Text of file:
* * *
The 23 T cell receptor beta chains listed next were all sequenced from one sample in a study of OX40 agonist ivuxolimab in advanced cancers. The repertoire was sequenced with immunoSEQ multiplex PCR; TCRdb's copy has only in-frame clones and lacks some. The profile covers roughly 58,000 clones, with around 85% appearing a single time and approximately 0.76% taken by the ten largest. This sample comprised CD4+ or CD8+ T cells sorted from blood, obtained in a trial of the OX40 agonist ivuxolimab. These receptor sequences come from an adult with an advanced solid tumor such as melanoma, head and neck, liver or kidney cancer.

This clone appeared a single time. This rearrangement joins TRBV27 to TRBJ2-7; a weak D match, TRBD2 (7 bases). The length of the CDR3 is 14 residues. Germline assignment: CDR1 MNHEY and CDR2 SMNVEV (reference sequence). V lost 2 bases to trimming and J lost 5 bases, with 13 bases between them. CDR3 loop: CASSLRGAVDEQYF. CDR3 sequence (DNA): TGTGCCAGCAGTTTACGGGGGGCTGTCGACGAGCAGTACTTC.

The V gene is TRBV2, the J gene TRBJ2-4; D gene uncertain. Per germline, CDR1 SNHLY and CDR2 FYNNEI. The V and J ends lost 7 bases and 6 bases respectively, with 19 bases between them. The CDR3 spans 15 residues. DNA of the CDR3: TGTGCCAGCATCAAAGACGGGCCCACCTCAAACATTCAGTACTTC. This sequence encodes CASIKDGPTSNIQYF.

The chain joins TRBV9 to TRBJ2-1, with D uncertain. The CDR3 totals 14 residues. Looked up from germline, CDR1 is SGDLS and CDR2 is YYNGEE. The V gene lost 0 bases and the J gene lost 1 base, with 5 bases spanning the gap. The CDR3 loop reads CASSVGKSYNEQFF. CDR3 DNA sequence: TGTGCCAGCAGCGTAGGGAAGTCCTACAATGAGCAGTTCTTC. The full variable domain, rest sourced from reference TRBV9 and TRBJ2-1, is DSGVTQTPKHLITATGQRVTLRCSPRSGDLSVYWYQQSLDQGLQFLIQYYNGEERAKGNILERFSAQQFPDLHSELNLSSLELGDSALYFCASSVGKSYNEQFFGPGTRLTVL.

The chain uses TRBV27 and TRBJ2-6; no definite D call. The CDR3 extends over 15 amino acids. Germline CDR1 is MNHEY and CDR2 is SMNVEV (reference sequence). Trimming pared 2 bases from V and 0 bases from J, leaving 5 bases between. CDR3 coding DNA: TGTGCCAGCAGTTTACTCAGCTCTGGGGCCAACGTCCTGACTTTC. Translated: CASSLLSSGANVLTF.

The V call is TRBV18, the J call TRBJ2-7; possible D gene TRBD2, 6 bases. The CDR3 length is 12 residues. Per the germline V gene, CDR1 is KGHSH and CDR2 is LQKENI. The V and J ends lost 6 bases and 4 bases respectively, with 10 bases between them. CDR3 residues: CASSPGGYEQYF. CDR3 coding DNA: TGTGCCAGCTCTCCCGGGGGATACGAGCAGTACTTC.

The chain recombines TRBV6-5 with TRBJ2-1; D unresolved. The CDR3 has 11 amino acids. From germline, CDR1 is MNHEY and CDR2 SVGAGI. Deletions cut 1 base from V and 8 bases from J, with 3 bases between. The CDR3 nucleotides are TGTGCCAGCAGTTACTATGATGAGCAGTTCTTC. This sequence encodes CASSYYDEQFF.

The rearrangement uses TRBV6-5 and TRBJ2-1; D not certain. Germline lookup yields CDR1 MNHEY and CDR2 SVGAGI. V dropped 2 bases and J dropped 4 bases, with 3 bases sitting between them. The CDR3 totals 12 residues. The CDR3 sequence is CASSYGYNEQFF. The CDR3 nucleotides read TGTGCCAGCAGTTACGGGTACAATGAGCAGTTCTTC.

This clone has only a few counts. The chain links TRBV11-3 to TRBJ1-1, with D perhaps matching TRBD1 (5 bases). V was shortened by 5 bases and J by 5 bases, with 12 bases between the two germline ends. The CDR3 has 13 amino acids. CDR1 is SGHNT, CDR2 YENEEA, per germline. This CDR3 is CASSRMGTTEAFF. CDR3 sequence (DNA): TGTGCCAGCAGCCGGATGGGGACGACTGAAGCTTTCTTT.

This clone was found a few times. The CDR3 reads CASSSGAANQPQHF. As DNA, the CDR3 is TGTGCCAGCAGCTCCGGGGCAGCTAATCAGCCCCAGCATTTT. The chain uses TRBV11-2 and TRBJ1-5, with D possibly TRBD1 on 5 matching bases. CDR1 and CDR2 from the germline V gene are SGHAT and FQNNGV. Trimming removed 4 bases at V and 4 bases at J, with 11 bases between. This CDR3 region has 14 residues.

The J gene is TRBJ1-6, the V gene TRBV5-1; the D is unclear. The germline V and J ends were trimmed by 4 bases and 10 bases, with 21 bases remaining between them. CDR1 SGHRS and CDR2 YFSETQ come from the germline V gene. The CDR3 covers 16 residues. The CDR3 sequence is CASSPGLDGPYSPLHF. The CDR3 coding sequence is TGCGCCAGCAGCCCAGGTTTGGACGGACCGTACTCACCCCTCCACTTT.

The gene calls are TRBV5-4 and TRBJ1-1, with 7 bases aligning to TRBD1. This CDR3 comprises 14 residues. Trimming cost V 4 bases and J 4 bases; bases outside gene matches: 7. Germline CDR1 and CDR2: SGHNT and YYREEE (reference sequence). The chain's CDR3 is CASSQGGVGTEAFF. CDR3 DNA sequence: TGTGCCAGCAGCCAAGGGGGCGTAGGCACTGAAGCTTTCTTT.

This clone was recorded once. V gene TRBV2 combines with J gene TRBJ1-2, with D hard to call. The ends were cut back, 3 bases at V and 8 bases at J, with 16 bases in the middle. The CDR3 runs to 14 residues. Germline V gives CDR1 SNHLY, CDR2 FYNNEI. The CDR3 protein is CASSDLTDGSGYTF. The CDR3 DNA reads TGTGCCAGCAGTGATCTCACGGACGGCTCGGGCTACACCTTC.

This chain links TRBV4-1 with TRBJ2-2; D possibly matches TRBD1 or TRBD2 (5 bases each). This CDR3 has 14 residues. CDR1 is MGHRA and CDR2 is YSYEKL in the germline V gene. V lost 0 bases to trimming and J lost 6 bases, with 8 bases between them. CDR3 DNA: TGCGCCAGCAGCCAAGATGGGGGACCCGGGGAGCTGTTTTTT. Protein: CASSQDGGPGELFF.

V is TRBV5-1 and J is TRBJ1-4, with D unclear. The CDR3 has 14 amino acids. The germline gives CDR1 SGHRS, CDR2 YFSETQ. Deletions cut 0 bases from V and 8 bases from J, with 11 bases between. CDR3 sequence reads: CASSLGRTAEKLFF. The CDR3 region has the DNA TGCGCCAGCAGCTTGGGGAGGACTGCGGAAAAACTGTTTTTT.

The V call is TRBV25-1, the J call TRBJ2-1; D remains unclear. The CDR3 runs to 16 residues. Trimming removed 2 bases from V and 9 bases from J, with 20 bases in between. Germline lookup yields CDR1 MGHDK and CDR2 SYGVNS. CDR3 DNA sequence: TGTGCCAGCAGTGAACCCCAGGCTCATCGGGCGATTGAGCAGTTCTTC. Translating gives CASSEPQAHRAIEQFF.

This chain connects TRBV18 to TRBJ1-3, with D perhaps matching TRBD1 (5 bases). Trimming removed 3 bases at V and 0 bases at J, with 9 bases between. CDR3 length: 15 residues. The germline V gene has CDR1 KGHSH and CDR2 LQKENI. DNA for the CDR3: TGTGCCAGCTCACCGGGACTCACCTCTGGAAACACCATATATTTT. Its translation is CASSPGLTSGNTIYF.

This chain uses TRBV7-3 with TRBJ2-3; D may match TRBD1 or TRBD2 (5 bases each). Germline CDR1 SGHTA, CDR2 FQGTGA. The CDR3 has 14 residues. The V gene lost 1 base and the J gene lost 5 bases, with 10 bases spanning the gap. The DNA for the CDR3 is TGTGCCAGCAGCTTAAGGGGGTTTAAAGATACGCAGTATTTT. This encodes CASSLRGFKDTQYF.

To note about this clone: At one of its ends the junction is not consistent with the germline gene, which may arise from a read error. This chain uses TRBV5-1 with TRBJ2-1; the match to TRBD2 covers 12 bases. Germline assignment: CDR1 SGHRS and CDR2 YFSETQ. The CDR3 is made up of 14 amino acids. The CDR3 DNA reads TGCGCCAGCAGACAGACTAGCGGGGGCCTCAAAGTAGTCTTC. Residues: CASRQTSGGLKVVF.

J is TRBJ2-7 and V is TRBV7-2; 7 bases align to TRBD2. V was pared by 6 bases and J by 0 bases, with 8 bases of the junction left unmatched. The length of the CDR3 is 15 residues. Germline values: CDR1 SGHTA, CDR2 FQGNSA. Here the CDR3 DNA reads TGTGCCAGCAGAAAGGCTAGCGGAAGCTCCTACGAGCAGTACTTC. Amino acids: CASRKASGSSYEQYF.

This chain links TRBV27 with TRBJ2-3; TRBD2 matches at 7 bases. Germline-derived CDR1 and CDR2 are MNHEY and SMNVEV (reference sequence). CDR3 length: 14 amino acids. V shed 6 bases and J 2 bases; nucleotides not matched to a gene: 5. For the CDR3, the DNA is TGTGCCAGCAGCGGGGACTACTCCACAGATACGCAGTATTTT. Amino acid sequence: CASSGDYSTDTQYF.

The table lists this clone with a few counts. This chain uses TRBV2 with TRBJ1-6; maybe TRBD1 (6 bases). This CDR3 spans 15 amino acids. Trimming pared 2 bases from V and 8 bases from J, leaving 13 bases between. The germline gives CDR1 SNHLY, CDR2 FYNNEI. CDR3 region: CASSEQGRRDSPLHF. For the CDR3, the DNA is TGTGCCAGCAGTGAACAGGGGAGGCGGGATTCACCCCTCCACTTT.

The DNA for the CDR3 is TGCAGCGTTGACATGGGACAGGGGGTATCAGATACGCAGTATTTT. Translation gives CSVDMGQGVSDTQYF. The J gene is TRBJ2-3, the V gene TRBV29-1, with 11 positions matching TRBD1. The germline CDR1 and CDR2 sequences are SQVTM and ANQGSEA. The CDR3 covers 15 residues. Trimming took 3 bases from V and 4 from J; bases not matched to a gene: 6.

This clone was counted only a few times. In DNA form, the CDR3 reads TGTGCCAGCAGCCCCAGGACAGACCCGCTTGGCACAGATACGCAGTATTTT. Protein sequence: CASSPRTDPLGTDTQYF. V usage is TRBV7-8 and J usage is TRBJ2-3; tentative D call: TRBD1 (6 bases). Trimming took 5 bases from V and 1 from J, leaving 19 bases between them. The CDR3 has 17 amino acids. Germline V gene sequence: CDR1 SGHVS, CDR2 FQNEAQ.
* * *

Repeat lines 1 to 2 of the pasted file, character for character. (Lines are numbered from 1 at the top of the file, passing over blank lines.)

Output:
The 23 T cell receptor beta chains listed next were all sequenced from one sample in a study of OX40 agonist ivuxolimab in advanced cancers. The repertoire was sequenced with immunoSEQ multiplex PCR; TCRdb's copy has only in-frame clones and lacks some. The profile covers roughly 58,000 clones, with around 85% appearing a single time and approximately 0.76% taken by the ten largest. This sample comprised CD4+ or CD8+ T cells sorted from blood, obtained in a trial of the OX40 agonist ivuxolimab. These receptor sequences come from an adult with an advanced solid tumor such as melanoma, head and neck, liver or kidney cancer.

This clone appeared a single time. This rearrangement joins TRBV27 to TRBJ2-7; a weak D match, TRBD2 (7 bases). The length of the CDR3 is 14 residues. Germline assignment: CDR1 MNHEY and CDR2 SMNVEV (reference sequence). V lost 2 bases to trimming and J lost 5 bases, with 13 bases between them. CDR3 loop: CASSLRGAVDEQYF. CDR3 sequence (DNA): TGTGCCAGCAGTTTACGGGGGGCTGTCGACGAGCAGTACTTC.